PAINTED SKIN (HUA PI: GORDAN CHAN: 2008)

As part of my research for my forthcoming book on East Asian Gothic Cinema, I have been watching as many mainland Chinese films as I can. Of these, Painted Skin is one of my favourites. Directed by the prolific Gordon Chan, Painted Skin is based upon a short story by Pu Songling in Strange Tales from A Chinese Studio about a beautiful sixteen year old woman who turns out to be a monstrous demon, whose abject interior is concealed through the use of a carefully painted human pelt.

In Chan’s film, the supernatural elements are downplayed as the dominant communist ideology of China allows no space for what are seen to be archaic beliefs at odds with a secular society. By replacing the monstrosity of the original folktale with a melodramatic love story between a human and a fox spirit, known as Huli Jing in China, Painted Skin domesticates the monstrous other and in the process foregrounds filial loyalty and patriarchal values around appropriate femininity.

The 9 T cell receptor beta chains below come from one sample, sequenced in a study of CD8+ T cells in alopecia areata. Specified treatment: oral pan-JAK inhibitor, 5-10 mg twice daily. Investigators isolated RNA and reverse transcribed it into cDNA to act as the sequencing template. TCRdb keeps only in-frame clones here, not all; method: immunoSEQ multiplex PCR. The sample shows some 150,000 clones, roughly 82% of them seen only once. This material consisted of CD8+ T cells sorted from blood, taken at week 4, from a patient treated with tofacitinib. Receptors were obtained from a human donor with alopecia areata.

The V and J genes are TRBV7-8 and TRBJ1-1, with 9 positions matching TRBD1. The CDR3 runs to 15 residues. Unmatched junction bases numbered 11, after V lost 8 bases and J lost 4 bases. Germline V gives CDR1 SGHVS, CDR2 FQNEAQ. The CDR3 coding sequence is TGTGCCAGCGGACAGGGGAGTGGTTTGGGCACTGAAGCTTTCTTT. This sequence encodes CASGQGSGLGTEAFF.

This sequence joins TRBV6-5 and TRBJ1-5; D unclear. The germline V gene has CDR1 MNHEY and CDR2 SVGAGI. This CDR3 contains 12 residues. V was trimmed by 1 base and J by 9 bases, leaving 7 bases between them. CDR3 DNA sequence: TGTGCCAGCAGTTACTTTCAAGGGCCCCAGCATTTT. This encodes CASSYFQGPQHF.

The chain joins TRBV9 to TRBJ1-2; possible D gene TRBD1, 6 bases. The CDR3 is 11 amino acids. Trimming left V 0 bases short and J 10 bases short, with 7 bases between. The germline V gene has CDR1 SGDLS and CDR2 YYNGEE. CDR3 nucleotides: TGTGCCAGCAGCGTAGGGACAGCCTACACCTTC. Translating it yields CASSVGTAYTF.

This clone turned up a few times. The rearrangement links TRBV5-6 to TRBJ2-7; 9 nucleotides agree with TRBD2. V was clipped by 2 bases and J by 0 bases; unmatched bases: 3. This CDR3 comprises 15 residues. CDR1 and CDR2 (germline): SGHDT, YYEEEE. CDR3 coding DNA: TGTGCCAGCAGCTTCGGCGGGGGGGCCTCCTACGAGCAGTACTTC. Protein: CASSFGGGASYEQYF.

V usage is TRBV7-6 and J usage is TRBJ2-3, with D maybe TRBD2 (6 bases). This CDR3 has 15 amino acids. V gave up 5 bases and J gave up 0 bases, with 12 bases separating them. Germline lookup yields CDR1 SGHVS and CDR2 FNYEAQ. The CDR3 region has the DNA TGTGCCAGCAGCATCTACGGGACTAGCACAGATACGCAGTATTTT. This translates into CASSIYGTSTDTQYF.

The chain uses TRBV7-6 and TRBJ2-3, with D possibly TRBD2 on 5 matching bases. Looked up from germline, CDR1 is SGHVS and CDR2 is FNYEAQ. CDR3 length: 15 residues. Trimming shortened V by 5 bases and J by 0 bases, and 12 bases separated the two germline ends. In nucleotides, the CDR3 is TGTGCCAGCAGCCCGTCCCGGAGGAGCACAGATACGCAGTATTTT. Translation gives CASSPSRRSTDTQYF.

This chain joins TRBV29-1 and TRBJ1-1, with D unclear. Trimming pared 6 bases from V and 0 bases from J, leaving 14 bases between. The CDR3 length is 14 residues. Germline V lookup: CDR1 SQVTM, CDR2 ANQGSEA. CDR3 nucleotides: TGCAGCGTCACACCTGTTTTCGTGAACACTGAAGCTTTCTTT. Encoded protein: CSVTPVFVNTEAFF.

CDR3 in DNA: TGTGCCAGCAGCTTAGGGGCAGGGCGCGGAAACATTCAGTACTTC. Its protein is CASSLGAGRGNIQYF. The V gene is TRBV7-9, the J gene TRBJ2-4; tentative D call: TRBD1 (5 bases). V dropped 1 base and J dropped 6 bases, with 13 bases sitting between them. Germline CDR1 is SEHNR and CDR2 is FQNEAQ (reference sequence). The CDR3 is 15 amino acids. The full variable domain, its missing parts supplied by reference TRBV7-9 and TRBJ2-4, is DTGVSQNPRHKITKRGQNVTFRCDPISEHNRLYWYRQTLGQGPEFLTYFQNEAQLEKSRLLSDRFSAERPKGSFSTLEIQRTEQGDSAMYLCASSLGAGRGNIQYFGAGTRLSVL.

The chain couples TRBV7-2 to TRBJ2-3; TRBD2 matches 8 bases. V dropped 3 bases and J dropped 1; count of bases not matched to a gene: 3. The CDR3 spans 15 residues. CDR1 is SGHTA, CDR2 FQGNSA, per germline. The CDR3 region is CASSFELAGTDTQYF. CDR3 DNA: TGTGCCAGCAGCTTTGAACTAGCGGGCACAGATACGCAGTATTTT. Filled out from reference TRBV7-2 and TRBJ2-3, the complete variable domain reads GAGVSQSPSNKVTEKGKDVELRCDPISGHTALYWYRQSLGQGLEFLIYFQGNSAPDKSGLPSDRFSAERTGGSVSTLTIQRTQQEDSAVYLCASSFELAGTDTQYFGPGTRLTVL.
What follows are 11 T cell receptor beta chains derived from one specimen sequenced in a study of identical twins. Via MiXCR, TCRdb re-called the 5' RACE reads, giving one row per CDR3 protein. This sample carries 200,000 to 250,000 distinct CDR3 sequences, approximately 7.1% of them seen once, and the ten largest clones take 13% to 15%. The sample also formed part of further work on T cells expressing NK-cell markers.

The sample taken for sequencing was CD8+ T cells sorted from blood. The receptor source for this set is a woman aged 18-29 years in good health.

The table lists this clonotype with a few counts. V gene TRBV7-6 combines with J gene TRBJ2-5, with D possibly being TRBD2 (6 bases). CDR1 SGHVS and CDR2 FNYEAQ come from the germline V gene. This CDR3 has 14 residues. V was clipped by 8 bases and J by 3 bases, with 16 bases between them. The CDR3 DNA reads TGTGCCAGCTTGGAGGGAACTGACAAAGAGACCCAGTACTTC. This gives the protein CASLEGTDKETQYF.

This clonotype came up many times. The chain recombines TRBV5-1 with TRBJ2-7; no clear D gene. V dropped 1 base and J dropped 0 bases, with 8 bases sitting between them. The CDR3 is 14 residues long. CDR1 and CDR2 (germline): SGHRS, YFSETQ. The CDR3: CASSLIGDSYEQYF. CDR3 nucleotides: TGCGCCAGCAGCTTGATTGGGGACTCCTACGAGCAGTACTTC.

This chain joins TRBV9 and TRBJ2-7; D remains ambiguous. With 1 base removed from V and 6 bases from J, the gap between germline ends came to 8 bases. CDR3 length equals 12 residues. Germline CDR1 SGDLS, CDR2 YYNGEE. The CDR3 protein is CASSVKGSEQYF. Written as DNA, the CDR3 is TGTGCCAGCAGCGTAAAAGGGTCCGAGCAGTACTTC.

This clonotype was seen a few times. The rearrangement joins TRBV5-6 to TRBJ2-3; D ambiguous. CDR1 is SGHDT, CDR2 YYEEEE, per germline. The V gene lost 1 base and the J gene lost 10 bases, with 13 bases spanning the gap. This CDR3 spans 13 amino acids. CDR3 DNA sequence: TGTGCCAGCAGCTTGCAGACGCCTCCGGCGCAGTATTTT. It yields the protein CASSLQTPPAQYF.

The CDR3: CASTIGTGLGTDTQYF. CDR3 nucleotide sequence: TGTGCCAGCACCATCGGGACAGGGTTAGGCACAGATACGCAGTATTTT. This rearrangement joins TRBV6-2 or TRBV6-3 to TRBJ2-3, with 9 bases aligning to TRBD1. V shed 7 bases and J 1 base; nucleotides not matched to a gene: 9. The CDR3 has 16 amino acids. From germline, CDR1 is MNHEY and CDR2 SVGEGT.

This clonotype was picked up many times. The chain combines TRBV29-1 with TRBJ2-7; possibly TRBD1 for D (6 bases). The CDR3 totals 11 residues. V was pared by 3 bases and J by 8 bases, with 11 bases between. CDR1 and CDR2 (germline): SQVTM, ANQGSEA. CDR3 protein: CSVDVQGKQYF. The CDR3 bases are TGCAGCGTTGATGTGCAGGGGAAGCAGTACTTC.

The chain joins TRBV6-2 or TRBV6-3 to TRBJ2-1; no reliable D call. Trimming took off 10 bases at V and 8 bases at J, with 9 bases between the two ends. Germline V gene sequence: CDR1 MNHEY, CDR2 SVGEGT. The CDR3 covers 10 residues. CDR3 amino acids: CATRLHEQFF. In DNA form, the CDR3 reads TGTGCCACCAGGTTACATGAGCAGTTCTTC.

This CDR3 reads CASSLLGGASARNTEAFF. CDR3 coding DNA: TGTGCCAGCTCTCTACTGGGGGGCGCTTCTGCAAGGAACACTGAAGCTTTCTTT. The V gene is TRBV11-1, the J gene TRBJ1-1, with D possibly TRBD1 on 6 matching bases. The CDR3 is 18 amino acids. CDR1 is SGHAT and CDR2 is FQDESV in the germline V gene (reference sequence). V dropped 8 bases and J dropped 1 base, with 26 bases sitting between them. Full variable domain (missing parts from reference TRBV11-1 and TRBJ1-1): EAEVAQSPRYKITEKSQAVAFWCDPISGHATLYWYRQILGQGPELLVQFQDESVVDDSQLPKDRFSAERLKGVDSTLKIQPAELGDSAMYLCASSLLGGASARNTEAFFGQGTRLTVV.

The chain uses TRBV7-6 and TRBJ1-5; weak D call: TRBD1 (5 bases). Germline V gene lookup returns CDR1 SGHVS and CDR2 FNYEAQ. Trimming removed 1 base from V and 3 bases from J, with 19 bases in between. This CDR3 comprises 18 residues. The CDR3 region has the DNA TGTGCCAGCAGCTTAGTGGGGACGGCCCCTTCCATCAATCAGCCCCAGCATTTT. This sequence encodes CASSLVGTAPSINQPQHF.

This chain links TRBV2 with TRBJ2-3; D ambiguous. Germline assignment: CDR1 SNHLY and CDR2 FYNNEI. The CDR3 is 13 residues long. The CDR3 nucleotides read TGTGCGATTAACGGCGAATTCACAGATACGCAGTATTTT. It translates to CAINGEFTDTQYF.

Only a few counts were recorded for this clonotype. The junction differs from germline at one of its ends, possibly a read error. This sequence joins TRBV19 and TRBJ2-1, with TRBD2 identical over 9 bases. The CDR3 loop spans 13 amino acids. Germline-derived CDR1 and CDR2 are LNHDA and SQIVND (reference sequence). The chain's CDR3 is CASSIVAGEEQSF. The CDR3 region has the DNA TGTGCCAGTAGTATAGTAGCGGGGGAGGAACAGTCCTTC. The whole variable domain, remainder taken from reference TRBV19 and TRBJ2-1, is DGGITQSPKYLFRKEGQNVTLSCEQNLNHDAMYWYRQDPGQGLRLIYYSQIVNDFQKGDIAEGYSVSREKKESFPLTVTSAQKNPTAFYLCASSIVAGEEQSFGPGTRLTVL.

In the film, Xiao Wei (Zhou Xun) – a fox spirit – who keeps her beauty and youth through a diet of human hearts, is taken into the household of General Wang Sheng (Chen Kun) and becomes obsessed with him, desiring to take the place of his much-loved wife in both his bed and his household. However as in the original story, her disguise is discovered and she is cast out from the household. But rather than being killed and trapped by the forces of good, she sacrifices herself in the name of true love in order to bring both Wang and his wife, Peirong (Zhao Wei/Vicky Zhao) back to life.

Like many Chinese films, the narrative is considerably more complex than this short synopsis suggests. There is an inexperienced demon hunter, Xia Bing (Betty Sun), who joins forces with Pang Yong (the ever present Donnie Yen), an ex-general in Wang’s army who is in love with Peirong, to vanquish Xiao Wei. In addition, there is Xiao Wei’s chameleon companion, Xiaoyi (Qi Yuwu), who serves his mistress by bringing her hearts and tries to prevent her sacrificing her humanity for Wang.